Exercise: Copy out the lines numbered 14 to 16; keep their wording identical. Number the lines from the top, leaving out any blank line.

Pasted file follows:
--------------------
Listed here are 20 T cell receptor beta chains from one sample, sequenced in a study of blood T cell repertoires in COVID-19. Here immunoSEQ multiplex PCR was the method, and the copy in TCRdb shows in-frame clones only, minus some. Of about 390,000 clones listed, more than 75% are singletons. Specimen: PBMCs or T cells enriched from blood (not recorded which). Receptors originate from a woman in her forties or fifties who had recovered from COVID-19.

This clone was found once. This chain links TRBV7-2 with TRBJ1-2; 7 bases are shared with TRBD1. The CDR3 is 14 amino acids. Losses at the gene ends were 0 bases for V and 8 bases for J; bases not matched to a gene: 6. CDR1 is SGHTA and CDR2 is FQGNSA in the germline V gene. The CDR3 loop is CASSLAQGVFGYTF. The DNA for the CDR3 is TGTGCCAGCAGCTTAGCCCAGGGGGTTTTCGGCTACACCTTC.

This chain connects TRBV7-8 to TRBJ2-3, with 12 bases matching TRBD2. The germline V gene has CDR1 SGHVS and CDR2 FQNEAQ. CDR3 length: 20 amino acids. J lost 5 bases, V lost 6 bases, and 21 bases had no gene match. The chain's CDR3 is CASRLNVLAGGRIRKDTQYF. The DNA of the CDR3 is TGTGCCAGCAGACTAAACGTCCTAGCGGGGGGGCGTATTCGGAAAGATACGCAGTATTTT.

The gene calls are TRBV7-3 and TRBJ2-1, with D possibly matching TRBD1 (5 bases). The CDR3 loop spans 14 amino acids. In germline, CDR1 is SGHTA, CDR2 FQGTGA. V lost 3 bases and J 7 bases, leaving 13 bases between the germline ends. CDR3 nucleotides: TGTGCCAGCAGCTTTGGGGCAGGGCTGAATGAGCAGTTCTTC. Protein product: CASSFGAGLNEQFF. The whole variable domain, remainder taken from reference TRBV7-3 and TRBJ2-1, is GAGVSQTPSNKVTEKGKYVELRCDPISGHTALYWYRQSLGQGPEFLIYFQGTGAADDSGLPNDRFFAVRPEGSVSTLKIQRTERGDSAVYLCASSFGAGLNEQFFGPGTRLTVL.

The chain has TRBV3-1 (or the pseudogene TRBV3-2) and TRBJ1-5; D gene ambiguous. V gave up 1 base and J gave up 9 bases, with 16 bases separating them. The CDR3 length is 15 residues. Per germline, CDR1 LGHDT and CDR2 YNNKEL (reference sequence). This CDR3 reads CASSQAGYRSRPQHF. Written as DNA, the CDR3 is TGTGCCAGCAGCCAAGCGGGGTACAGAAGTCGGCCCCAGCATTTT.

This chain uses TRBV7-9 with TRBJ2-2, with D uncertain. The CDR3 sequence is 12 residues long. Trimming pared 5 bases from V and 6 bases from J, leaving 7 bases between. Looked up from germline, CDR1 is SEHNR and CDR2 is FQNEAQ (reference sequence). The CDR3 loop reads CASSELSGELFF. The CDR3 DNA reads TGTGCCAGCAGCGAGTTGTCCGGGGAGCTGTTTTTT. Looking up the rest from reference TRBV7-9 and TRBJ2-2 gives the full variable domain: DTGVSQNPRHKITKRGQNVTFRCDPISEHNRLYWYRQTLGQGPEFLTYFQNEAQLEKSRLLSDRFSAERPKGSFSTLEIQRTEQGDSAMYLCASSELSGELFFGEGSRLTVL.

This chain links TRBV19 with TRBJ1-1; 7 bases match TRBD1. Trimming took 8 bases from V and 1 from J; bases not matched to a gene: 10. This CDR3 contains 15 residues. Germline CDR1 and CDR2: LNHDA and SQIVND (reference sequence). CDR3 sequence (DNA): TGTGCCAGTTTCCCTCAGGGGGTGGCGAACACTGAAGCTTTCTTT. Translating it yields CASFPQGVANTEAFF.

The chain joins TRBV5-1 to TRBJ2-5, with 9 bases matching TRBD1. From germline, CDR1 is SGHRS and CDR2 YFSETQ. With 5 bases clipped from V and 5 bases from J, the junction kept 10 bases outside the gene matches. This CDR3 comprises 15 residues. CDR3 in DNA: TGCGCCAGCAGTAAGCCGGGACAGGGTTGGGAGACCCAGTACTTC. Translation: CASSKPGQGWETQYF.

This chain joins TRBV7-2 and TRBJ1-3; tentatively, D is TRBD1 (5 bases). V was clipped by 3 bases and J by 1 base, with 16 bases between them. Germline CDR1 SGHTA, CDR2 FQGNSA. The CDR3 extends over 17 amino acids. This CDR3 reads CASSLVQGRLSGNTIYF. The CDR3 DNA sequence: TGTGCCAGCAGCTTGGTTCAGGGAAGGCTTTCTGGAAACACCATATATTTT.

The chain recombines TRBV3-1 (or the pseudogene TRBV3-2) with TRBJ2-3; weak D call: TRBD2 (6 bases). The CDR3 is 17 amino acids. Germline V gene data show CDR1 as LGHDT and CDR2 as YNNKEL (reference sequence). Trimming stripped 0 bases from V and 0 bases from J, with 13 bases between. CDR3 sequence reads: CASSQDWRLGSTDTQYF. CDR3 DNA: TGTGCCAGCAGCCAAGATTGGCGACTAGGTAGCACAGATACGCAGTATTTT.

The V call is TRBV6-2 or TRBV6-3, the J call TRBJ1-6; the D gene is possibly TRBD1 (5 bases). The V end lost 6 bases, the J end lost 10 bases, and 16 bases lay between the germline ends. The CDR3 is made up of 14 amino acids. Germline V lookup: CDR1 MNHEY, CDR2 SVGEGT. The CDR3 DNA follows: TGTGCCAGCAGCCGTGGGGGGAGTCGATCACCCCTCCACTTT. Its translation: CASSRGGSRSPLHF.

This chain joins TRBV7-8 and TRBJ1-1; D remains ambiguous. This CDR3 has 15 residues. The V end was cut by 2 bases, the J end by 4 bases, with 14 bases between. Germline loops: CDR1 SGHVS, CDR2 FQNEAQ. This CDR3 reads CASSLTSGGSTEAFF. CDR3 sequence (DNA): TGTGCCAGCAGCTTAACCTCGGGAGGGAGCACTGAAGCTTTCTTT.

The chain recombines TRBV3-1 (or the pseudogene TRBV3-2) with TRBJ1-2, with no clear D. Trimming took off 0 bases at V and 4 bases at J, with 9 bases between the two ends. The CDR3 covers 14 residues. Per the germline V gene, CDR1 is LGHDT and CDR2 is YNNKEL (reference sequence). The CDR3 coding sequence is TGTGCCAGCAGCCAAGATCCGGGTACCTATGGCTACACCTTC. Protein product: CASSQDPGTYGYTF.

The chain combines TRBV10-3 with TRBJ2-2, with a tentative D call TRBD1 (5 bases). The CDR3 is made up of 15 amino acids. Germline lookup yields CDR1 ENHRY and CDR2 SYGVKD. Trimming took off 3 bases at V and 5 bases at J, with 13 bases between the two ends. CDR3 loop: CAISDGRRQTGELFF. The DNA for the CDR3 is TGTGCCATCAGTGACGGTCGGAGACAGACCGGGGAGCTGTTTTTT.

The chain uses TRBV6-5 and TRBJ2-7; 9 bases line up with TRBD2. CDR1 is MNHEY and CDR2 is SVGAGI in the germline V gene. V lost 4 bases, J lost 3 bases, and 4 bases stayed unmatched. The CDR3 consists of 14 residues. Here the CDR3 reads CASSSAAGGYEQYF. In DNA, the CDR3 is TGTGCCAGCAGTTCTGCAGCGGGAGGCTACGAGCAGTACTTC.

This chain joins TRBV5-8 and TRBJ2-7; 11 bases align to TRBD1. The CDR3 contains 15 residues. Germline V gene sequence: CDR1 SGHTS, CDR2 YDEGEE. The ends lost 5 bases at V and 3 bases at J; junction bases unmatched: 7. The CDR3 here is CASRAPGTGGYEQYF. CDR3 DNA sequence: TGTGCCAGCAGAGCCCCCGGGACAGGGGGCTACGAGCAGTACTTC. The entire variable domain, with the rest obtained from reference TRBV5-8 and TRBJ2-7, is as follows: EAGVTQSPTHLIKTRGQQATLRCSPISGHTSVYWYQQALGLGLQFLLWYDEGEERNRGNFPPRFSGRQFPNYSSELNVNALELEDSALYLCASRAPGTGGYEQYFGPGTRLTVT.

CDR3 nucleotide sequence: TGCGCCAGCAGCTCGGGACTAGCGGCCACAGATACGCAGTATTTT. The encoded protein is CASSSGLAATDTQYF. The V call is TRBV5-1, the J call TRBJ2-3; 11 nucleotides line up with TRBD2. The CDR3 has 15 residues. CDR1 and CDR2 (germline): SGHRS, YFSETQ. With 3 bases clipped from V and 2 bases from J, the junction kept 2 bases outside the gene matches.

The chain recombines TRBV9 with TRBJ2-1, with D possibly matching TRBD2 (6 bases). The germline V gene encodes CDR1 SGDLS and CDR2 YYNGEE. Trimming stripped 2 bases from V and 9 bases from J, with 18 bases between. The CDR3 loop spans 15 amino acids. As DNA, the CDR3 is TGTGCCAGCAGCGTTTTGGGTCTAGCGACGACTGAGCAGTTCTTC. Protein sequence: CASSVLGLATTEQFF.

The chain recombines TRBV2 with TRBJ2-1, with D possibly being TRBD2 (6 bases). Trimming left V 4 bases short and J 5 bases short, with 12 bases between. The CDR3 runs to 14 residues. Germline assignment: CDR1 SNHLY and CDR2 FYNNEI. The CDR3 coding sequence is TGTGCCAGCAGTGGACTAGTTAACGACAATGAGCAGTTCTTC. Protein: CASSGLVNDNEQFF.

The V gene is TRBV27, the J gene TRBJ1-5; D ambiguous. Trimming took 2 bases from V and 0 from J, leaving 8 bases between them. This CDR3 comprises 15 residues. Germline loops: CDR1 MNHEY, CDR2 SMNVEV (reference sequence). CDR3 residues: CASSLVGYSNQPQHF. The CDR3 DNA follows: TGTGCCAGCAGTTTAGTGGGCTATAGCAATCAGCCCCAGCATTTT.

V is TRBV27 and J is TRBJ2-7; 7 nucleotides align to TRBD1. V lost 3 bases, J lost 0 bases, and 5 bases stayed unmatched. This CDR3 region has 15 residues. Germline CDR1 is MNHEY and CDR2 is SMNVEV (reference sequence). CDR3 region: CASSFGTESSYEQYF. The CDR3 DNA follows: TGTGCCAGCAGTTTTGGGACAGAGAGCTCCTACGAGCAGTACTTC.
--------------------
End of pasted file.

The chain combines TRBV10-3 with TRBJ2-2, with a tentative D call TRBD1 (5 bases). The CDR3 is made up of 15 amino acids. Germline lookup yields CDR1 ENHRY and CDR2 SYGVKD. Trimming took off 3 bases at V and 5 bases at J, with 13 bases between the two ends. CDR3 loop: CAISDGRRQTGELFF. The DNA for the CDR3 is TGTGCCATCAGTGACGGTCGGAGACAGACCGGGGAGCTGTTTTTT.

The chain uses TRBV6-5 and TRBJ2-7; 9 bases line up with TRBD2. CDR1 is MNHEY and CDR2 is SVGAGI in the germline V gene. V lost 4 bases, J lost 3 bases, and 4 bases stayed unmatched. The CDR3 consists of 14 residues. Here the CDR3 reads CASSSAAGGYEQYF. In DNA, the CDR3 is TGTGCCAGCAGTTCTGCAGCGGGAGGCTACGAGCAGTACTTC.

This chain joins TRBV5-8 and TRBJ2-7; 11 bases align to TRBD1. The CDR3 contains 15 residues. Germline V gene sequence: CDR1 SGHTS, CDR2 YDEGEE. The ends lost 5 bases at V and 3 bases at J; junction bases unmatched: 7. The CDR3 here is CASRAPGTGGYEQYF. CDR3 DNA sequence: TGTGCCAGCAGAGCCCCCGGGACAGGGGGCTACGAGCAGTACTTC. The entire variable domain, with the rest obtained from reference TRBV5-8 and TRBJ2-7, is as follows: EAGVTQSPTHLIKTRGQQATLRCSPISGHTSVYWYQQALGLGLQFLLWYDEGEERNRGNFPPRFSGRQFPNYSSELNVNALELEDSALYLCASRAPGTGGYEQYFGPGTRLTVT.